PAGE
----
Col. Nathan R. Jessep: You want answers?
Lt. Daniel Kaffee: I think I’m entitled to them.
Col. Jessep: You want answers?
Lt. Kaffee: I want the truth!
Col. Jessep: You can’t handle the truth!
That famous exchange from the 1992 film “A Few Good Men,” between Lt. J.G Daniel Kaffee (Tom Cruise) and Marine Col. Nathan Jessep (Jack Nicholson), was the signature moment of the movie. No one who has seen the movie will forget that great line: “You can’t handle the truth!”
This coming election will focus on these very questions: Does the American electorate just want to hear answers from the candidates? Or do voters want the truth, and can they handle it?
For nearly two decades now, Americans have wanted slogans and answers - “compassionate conservatism,” “the audacity of hope” and other such drivel. Rome has indeed been burning while Nero has fiddled with the figures. We’re now living on the “pay-as-you-went” plan, because there is no more “go” in it. We’re broke, we’re in a mess, and we can’t spend our way out of the problem.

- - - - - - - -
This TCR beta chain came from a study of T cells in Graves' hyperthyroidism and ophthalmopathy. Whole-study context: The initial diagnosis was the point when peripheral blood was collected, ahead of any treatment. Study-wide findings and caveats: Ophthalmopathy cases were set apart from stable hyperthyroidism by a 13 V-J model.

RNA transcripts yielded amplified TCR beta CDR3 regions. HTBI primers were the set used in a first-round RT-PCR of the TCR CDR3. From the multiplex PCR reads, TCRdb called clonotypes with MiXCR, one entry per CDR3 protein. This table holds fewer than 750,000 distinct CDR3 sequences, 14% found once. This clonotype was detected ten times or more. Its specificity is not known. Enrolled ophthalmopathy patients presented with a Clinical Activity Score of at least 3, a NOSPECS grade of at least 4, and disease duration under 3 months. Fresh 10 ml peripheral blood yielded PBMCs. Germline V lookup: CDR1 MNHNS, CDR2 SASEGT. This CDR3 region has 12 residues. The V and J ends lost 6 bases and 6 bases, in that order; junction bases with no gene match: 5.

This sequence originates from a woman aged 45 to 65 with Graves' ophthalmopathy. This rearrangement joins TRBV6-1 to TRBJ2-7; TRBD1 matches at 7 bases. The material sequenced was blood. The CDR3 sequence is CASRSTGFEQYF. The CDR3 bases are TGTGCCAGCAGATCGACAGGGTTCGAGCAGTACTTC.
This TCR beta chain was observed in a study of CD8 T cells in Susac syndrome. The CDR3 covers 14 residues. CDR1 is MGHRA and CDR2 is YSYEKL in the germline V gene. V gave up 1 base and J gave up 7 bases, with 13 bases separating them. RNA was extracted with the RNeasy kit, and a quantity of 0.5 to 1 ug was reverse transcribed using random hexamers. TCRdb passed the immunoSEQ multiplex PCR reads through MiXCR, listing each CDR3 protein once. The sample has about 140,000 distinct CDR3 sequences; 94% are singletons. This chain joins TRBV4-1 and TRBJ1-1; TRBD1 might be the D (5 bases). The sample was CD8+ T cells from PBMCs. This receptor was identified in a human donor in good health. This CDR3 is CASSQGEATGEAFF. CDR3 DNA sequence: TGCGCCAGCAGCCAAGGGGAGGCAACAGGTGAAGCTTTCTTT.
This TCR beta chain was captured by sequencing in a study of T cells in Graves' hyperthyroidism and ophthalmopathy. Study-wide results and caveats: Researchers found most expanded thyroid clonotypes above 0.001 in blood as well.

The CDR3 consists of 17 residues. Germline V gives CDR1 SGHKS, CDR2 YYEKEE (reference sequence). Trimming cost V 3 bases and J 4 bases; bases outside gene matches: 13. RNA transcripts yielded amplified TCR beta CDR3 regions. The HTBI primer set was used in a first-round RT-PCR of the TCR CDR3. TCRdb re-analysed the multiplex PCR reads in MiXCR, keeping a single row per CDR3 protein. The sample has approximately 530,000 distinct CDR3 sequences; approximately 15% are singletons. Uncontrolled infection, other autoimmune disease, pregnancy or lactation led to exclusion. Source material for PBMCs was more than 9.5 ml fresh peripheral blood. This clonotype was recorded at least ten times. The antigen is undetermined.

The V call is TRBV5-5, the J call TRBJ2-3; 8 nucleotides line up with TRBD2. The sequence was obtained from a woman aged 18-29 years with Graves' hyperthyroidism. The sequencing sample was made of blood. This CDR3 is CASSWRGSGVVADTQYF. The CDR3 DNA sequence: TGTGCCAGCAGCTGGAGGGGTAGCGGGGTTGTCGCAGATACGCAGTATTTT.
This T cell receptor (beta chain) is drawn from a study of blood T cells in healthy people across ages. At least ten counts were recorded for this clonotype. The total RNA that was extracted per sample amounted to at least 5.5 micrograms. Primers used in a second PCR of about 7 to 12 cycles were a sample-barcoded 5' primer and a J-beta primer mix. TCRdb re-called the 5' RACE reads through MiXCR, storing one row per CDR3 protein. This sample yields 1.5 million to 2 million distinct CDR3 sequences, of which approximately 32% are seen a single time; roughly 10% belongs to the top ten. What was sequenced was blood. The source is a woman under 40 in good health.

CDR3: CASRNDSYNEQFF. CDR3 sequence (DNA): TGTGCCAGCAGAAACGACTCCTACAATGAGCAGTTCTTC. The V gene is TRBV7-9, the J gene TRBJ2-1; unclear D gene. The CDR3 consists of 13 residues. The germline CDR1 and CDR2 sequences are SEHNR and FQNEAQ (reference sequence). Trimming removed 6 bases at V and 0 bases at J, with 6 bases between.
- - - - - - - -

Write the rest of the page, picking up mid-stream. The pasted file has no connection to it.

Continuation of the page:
So, conservatives, paraphrasing what Bette Davis (in her role as Margo Channing, the aging Broadway star in 1950’s “All About Eve”) said: “Fasten your seatbelts, conservatives, it’s going to be a bumpy ride.” The truth about where we are as a nation today is going to be a tough pill for America to swallow.
This is because America is naturally filled with optimists. In fact, it was Ronald Reagan’s optimism as much as his conservatism that got him elected in 1980. He exuded confidence in America’s future, in its people and in its exceptional place in the world. His truth was rooted in his belief that the best was yet to come.
We are, therefore, clashing with what Americans want to believe about the state of the nation, which we know in our hearts is not so.
We do not want to believe we are broke.
We do not want to believe that the Middle East and Afghanistan are a mess we cannot solve.
We do not want to believe that most of the world does not want what America believes they should want.